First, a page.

BENNINGTON -- After a month of renovations, Chef Robert Andrews was set to open his restaurant in the historic Bennington and Rutland Railroad Station at 150 Depot St. today.
Throughout the month of March, Andrews posted photos on social media to update the progression of changes to the restaurant, Bennington Station. Those changes have finally come to fruition.
The original train station entrance and banquet hall, known as the glass room, was walled off from the restaurant and tavern space. A ‘satellite bar,' in addition to the original bar, was built in the front of the house to provide more direct access to the patio.
"It certainly is a more intimate space and more conducive to weddings and special events," said Andrews. "We are getting a better local-bar crowd, so we wanted to improve the functionality of the bar and add a better quality (system) for our draught beers."
The station replaced the beer lines, and altered taps from a central system on the main floor to a new feed coming from a basement barrel cooler and a new glycol system.
Building owner and restaurant partner Jim Secor said that without the glass room, the restaurant still has the space to hold special events and banquets. "I think visually, (the renovation) brings this place back to the way it was when it was the Bennington Station," Secor said.
Every year, employees take a couple days to do a thorough, detailed cleaning of the restaurant. This year, Andrews and building owner and restaurant partner Jim Secor opted to line up cleaning with a renovation. They are turning the glass room into a Bennington office for Secor's engineering company, MSK Engineering and Design, an affiliate of Goldstone Architecture.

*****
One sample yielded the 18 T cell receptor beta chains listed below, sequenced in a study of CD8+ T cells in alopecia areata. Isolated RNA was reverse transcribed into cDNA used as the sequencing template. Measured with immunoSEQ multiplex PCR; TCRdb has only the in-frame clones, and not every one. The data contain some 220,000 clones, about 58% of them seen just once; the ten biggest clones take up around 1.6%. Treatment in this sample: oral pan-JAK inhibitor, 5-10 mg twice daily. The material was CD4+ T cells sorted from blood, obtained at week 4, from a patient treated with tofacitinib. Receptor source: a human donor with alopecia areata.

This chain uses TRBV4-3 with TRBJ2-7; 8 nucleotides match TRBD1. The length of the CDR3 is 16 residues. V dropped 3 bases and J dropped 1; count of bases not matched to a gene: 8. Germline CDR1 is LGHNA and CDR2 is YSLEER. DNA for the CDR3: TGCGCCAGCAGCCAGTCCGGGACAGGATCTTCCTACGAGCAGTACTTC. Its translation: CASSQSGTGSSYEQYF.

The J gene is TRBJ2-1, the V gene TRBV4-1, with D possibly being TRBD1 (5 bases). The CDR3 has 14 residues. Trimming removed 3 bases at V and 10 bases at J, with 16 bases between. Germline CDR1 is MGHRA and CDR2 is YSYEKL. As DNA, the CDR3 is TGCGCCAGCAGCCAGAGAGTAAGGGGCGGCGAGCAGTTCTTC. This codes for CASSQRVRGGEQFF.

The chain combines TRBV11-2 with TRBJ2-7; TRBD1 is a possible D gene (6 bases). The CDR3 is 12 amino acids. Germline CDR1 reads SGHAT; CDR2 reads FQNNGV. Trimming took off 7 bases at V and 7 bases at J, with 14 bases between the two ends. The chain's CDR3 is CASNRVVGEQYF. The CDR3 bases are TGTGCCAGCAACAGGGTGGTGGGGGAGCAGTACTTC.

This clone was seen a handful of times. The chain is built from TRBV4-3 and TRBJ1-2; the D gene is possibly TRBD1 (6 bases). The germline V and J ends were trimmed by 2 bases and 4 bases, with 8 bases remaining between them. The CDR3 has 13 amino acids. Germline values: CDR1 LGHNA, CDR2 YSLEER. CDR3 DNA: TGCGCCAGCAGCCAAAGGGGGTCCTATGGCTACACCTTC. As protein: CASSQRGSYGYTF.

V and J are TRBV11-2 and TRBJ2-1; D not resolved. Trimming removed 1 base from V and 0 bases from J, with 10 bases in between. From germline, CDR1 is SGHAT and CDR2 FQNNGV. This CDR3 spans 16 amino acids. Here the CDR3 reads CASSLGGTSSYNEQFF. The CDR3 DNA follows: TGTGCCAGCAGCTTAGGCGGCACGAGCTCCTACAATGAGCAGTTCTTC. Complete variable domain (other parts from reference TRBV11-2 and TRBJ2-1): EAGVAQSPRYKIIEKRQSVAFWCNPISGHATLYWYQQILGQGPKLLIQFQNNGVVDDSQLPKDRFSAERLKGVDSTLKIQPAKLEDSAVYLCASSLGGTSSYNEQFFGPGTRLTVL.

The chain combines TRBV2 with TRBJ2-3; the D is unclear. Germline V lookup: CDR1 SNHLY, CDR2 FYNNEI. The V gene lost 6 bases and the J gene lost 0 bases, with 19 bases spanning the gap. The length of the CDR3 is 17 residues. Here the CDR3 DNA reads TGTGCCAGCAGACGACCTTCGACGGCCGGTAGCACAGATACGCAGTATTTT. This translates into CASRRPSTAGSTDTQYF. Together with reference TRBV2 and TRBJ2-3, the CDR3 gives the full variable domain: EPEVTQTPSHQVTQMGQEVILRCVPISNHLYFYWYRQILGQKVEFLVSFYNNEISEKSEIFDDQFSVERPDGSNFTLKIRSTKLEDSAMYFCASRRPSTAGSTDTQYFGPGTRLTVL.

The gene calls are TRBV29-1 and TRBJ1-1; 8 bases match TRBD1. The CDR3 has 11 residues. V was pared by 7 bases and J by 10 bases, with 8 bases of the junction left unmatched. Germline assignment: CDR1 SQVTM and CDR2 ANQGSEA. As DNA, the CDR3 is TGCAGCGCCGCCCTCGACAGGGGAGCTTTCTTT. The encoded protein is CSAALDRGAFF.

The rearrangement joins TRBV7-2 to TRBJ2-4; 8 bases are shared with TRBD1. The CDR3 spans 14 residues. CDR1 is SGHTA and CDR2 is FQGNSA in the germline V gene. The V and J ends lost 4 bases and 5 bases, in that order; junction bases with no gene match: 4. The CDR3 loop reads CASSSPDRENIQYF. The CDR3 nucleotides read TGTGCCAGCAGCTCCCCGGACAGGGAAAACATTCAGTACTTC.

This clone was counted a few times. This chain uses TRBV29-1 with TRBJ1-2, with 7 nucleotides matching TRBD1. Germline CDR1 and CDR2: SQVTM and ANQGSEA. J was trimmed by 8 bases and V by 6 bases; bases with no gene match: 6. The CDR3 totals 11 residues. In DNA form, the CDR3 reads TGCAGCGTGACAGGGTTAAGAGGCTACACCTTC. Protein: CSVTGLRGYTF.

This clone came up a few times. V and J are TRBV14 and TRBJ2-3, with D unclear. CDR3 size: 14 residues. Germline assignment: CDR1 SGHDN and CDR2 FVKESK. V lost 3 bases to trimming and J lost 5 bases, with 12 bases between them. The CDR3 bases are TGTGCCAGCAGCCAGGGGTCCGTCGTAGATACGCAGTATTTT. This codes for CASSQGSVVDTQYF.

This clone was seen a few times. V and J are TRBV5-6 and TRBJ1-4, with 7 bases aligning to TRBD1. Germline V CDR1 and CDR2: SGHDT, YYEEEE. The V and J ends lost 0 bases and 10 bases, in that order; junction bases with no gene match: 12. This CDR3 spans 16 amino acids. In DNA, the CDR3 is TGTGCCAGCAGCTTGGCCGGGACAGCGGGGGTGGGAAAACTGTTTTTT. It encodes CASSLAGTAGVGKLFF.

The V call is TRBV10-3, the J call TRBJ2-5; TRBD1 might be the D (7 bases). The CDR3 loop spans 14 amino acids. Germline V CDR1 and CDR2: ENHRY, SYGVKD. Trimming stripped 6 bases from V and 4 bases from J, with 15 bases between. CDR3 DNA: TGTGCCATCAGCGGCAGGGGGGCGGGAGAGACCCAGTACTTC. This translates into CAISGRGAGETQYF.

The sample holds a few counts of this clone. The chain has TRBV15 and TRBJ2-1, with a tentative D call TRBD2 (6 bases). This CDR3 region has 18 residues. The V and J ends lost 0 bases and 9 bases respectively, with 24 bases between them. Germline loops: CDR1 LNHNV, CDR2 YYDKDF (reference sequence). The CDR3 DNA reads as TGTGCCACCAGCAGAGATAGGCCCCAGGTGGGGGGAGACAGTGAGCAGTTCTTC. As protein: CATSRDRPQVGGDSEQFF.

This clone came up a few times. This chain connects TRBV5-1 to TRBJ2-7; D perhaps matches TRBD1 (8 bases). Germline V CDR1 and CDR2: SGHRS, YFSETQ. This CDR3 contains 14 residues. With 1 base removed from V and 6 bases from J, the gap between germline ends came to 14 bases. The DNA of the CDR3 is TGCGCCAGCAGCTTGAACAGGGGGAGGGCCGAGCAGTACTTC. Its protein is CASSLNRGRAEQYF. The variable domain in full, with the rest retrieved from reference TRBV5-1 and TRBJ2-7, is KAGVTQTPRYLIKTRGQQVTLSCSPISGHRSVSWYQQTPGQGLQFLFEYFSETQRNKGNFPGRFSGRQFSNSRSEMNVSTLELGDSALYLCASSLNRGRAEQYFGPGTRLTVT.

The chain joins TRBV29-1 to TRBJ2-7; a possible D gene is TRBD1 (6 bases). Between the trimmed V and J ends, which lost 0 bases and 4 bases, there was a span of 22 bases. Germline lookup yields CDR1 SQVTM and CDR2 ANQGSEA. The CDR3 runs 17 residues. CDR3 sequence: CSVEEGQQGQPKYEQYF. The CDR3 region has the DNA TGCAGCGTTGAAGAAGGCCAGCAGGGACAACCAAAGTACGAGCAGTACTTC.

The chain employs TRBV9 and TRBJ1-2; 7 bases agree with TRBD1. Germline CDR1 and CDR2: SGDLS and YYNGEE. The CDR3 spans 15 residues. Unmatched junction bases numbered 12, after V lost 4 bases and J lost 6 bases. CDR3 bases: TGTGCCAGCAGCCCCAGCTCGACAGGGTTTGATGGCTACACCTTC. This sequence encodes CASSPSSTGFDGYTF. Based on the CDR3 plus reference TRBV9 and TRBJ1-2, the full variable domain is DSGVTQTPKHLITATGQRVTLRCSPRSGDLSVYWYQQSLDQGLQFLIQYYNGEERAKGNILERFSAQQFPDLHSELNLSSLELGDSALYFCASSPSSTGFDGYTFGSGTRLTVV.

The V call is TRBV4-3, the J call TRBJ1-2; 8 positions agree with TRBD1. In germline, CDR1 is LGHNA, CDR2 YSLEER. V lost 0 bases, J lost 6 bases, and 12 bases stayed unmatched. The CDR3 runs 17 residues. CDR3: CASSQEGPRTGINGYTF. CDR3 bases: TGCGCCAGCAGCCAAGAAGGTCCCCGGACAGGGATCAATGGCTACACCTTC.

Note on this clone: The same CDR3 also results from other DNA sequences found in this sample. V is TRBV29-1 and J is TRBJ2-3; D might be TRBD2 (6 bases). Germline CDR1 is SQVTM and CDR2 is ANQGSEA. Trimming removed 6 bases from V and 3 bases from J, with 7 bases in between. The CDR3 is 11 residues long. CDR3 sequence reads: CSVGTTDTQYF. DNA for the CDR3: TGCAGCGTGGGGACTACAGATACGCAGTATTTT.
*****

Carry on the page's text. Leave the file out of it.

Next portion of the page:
"In the last three years, we've tripled our amount of employees, and most of our business has been in Bennington," said Secor, whose glass room office will open in mid-May.
Andrews puts a seasonal twist on the menu twice a year. He took the change of seasons this year to revamp the bar, lunch and dinner menus for the reopen. He said the station will still have the largest seafood variety in the area, and that quality will remain consistent.
"Food prices have skyrocketed," said Andrews. "Jim and I had a very lengthy conversation about how to handle this. We have decided that we are not going to compromise our quality. There are other places in the area that are going to Mexican, Canadian and Australian beef. We are going to stay with what we've invested in: USDA certified Midwestern Angus high choice beef only."
Andrews said it's a misconception that the station is an expensive place for a celebrations. "A big part of what we are trying to do, is let people know that we are not just the place for special occasions," he said. "We are comparatively priced right in line with everyone else in town."
Due to a growth in lunch business, Andrews and Secor are adjusting the restaurant's hours to Tuesday through Saturday, 11:30 a.m. to 9 p.m. The bar will stay open after the kitchen closes, as long as they are busy.
Contact Tom Momberg at firstname.lastname@example.org. Follow him on Twitter @TomMomberg